WELCOME TO A NEW YEAR and a new decade! Both are sure to be filled with unexpected opportunities, unavoidable missteps, unanticipated success stories, and a host of surprises. 2019 certainly was, as we know now thanks to (forgive us) 20/20 hindsight. We asked a collection of the industry’s top observers what they anticipate will happen this year and didn’t anticipate a year ago. Here’s some of what they told us.
2019, Michael O’Hara once hoped, would be the year people really, truly, finally started taking security seriously. In hindsight, he concedes, those hopes were misplaced.
“No one’s learning any lessons,” he sighs.
Well, not no one exactly. “Larger corporations are finally starting to pay some attention and pay some real money to hire real cybersecurity staff,” he says, adding that they’re deploying layered defensive technologies to boot. That has cybercrime gangs asking themselves who isn’t investing in security.
“It’s small to medium-sized businesses,” according to O’Hara. In a phenomenon he refers to as “digital fracking,” attackers looking to extract more money with less effort will capitalize on that vulnerability in a much bigger way this year.
“The organized bad guys are going to start casting their net wider and further and looking to pick up these small to midsized businesses that are less likely to be protected, less likely to be educated, and more likely to be a little bit on the gullible side,” he says.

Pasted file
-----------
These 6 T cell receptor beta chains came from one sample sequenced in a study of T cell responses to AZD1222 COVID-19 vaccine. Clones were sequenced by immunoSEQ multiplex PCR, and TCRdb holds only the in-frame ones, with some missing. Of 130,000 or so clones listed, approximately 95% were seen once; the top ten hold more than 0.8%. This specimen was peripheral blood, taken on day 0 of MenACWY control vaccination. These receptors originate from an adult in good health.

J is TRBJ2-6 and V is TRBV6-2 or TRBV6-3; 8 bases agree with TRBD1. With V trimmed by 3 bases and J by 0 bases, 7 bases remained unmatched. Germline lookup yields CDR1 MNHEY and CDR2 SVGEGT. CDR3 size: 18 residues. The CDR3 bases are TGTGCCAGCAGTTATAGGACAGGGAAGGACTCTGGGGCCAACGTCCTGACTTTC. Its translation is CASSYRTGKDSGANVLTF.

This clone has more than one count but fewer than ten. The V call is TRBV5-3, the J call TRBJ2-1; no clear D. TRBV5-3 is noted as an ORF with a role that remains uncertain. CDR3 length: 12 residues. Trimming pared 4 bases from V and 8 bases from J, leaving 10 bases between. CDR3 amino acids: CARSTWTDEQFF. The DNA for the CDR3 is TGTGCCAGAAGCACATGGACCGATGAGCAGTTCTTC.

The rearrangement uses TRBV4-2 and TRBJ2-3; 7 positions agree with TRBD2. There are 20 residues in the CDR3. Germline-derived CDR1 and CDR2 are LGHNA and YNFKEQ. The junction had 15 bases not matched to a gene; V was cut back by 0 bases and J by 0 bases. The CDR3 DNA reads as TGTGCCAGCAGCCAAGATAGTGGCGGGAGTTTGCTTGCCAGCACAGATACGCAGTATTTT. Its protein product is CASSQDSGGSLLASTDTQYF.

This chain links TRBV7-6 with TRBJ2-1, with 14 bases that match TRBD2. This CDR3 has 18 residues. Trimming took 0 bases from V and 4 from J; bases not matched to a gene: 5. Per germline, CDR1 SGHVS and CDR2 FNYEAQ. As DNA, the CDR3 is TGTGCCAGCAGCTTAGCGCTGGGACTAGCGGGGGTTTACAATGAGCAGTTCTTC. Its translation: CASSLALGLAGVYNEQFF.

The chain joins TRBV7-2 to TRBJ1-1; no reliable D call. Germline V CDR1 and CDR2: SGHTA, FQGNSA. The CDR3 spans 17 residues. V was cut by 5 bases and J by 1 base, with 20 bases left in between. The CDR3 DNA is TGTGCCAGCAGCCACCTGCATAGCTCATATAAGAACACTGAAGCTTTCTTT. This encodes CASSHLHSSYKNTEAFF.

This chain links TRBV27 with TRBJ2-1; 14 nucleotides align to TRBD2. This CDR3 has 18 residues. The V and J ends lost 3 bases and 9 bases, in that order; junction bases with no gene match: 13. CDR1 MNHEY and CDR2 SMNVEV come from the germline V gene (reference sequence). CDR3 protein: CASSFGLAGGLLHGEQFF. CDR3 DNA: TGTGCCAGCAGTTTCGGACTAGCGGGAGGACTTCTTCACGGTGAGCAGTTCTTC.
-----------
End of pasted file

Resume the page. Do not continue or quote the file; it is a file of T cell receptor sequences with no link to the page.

Naïve business owners won’t be solely to blame either, he adds. Inexperienced IT providers who think anti-virus software and a firewall are all it takes to keep clients safe will bear some responsibility too. “These small providers and small MSPs actually believe that those firewalls are enough, and therefore the small business is left completely exposed, easily infiltrated, and the data easily exfiltrated,” O’Hara says.
Training and certification are part of the answer, he continues, but only part. Like it or not, channel pros who don’t specialize in security must collaborate more extensively with third parties who do. “You can’t be the chief cook and bottle washer when it comes to cybersecurity. You need to rely on people who are experts,” O’Hara says.
You may need to be a persuasive dealmaker too, according to Paul Dippell, CEO of managed services consultancy Service Leadership. He’s recently concluded that MSPs should probably be charging $40 a user per month on average for a good, complete, and profitable security offering. Not an enormous sum on its own, but a big price hike if you’re billing clients $150 per user now.
“That’s a huge, huge selling hurdle,” Dippell notes.
Good thing, then, that he also anticipates prices overall for managed services will continue climbing this year, partly because SMBs have never relied more on IT, partly because the supply of MSPs capable of supporting IT well is smaller than it might appear, and partly because providers who have been in the business a while are finally mastering the art of measuring costs and setting rates properly. “That takes a while to learn,” Dippell observes.
Indeed, even top-performing MSPs have room to charge more. Dippell gathers performance and finance statistics from thousands of MSPs, 80% of whom are in the U.S., every three months. Providers in the top quartile currently collect about $175 to $185 per user per month on average. “We’re fearlessly predicting that the price per user per month will probably peak out around $300,” he says, if not this year then eventually.
MSPs selling their business can expect to pocket more in 2020 too. While over 35% of the companies Dippell polls call themselves very likely to buy one or more MSPs in the next three to five years, just 13.2% say they’re very likely to sell.
“There is a mismatch between demand and supply,” Dippell says. It doesn’t take an economist to predict the repercussions.